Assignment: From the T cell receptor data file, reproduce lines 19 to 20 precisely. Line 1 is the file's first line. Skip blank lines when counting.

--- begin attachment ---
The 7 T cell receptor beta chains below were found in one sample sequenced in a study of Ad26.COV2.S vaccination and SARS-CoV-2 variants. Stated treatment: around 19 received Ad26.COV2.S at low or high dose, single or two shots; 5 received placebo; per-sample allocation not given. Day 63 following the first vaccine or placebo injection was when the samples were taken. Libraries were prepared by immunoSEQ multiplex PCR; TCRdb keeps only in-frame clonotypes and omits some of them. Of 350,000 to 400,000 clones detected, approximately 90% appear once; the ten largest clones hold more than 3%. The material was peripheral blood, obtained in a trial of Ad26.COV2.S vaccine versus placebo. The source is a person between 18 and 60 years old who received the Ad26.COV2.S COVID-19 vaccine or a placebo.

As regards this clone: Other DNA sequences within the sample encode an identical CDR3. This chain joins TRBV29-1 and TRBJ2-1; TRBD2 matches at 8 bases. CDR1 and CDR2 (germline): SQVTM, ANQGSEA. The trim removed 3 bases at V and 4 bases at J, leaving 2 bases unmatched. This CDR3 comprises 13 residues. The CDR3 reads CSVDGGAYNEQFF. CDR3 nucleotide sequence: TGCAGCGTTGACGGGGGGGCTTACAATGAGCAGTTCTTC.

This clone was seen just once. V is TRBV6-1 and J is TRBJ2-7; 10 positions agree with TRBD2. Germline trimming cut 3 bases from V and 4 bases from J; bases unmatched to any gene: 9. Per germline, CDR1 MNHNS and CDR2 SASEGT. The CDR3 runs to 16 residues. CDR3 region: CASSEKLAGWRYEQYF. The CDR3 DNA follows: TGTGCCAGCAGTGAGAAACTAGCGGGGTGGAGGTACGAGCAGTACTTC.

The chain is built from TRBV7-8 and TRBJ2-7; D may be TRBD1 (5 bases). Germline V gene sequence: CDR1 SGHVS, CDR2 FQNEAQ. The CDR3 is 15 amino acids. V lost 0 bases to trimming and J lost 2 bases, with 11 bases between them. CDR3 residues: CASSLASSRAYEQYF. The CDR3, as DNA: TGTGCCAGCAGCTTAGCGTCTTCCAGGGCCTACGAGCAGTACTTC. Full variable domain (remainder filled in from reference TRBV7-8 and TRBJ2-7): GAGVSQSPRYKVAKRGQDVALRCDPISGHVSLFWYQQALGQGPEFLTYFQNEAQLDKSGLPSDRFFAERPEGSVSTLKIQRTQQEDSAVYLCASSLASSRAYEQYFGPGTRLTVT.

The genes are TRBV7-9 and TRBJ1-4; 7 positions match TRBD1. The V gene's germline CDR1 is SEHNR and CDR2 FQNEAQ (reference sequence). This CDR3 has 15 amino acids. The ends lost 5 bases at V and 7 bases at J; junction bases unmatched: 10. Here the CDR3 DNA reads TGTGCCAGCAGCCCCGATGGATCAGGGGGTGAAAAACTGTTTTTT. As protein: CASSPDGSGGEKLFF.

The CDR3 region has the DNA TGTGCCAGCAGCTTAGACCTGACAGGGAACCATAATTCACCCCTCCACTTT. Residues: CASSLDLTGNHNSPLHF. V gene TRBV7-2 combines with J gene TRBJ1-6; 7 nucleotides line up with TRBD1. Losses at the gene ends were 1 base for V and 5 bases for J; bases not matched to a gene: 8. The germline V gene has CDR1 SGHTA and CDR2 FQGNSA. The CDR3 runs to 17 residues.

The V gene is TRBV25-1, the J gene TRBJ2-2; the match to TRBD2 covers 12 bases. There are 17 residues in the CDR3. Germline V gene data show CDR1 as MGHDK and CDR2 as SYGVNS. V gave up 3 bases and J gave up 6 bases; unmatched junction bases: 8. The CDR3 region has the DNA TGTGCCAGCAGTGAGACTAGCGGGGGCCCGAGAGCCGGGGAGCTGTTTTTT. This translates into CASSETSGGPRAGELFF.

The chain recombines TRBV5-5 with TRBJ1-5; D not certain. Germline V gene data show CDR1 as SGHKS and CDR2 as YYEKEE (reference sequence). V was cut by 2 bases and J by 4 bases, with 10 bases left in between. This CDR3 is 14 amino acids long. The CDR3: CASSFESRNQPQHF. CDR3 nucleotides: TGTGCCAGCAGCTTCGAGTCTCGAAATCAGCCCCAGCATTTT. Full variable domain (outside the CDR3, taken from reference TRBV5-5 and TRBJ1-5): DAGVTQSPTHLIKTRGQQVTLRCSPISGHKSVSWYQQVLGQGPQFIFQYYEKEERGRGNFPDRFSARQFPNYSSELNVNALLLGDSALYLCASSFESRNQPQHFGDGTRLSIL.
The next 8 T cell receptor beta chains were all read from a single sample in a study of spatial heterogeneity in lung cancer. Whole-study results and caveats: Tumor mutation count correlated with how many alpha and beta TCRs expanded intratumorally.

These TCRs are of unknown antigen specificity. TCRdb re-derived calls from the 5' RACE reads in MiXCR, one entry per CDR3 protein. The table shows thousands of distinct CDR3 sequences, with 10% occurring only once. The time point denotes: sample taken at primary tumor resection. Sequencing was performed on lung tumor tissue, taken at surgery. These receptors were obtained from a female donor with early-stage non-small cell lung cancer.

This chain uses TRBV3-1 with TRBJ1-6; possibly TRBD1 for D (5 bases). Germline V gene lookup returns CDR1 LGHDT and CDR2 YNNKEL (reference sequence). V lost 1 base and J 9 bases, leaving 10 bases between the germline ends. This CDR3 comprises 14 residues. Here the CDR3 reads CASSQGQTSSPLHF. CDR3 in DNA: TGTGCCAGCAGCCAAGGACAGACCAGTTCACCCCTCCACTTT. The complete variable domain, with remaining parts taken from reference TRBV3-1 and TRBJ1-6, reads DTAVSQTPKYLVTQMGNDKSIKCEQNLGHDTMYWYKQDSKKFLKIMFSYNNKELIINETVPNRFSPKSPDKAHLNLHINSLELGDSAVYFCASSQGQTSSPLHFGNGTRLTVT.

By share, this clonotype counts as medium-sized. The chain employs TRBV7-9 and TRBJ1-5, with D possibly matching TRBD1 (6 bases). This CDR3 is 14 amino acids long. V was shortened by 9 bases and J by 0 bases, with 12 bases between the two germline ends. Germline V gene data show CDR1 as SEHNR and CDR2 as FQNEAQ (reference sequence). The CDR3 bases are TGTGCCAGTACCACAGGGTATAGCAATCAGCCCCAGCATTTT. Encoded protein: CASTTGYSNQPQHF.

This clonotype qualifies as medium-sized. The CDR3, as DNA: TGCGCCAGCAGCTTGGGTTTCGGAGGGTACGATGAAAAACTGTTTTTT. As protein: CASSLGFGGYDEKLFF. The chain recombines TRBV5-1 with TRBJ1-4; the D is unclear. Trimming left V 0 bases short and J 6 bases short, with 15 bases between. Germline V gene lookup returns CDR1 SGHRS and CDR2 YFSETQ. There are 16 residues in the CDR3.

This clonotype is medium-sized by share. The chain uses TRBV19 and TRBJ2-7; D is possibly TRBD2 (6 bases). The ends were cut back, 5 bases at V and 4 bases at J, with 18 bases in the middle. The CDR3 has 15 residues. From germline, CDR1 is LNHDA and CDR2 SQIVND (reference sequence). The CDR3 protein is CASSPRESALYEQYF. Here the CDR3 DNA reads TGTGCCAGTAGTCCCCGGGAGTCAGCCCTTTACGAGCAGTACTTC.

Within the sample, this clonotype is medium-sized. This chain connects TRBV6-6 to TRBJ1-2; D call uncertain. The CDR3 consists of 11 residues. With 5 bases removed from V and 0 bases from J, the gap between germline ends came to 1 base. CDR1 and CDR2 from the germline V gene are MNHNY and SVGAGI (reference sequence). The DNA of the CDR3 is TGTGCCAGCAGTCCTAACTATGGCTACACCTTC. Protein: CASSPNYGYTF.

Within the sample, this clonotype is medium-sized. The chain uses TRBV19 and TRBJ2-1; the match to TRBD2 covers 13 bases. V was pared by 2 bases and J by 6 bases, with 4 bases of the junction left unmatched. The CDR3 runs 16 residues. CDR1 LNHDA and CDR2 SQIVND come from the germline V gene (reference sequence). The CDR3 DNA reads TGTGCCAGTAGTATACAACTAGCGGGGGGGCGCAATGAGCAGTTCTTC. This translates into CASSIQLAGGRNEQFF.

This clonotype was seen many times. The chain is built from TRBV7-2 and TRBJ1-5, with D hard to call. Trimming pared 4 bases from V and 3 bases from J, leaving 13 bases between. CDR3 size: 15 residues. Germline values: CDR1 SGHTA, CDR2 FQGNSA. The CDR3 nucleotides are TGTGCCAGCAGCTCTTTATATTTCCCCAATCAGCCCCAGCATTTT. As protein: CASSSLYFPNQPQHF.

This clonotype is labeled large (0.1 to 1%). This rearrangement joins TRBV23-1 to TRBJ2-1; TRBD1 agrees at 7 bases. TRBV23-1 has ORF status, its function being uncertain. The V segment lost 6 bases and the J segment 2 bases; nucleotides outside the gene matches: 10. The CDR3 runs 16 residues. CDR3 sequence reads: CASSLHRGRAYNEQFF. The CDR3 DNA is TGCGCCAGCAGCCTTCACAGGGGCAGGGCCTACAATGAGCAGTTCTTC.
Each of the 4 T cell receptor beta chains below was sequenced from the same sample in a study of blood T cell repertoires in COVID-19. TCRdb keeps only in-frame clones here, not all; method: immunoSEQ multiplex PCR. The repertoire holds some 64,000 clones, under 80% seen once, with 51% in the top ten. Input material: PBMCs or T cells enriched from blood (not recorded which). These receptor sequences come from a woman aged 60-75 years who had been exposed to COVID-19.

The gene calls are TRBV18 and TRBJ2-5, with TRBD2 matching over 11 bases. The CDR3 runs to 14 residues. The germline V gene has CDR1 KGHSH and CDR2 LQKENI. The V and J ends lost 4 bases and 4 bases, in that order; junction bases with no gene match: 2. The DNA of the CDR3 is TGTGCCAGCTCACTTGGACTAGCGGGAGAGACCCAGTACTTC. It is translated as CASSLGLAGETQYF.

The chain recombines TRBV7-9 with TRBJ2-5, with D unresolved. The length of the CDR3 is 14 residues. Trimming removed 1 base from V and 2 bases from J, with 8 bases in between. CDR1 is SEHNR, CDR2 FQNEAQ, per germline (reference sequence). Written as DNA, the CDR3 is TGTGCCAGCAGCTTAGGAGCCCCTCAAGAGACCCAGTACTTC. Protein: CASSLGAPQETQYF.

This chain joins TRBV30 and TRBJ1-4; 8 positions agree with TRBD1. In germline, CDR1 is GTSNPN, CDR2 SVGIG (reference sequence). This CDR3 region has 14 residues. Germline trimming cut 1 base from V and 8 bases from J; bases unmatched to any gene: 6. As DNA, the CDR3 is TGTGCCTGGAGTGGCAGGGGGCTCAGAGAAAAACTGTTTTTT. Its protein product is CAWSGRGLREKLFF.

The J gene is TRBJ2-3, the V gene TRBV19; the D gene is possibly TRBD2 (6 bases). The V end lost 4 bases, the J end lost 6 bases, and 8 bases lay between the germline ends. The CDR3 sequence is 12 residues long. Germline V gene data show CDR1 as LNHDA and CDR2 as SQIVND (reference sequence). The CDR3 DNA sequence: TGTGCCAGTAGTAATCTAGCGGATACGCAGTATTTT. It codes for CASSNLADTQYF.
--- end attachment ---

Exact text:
Each of the 4 T cell receptor beta chains below was sequenced from the same sample in a study of blood T cell repertoires in COVID-19. TCRdb keeps only in-frame clones here, not all; method: immunoSEQ multiplex PCR. The repertoire holds some 64,000 clones, under 80% seen once, with 51% in the top ten. Input material: PBMCs or T cells enriched from blood (not recorded which). These receptor sequences come from a woman aged 60-75 years who had been exposed to COVID-19.

The gene calls are TRBV18 and TRBJ2-5, with TRBD2 matching over 11 bases. The CDR3 runs to 14 residues. The germline V gene has CDR1 KGHSH and CDR2 LQKENI. The V and J ends lost 4 bases and 4 bases, in that order; junction bases with no gene match: 2. The DNA of the CDR3 is TGTGCCAGCTCACTTGGACTAGCGGGAGAGACCCAGTACTTC. It is translated as CASSLGLAGETQYF.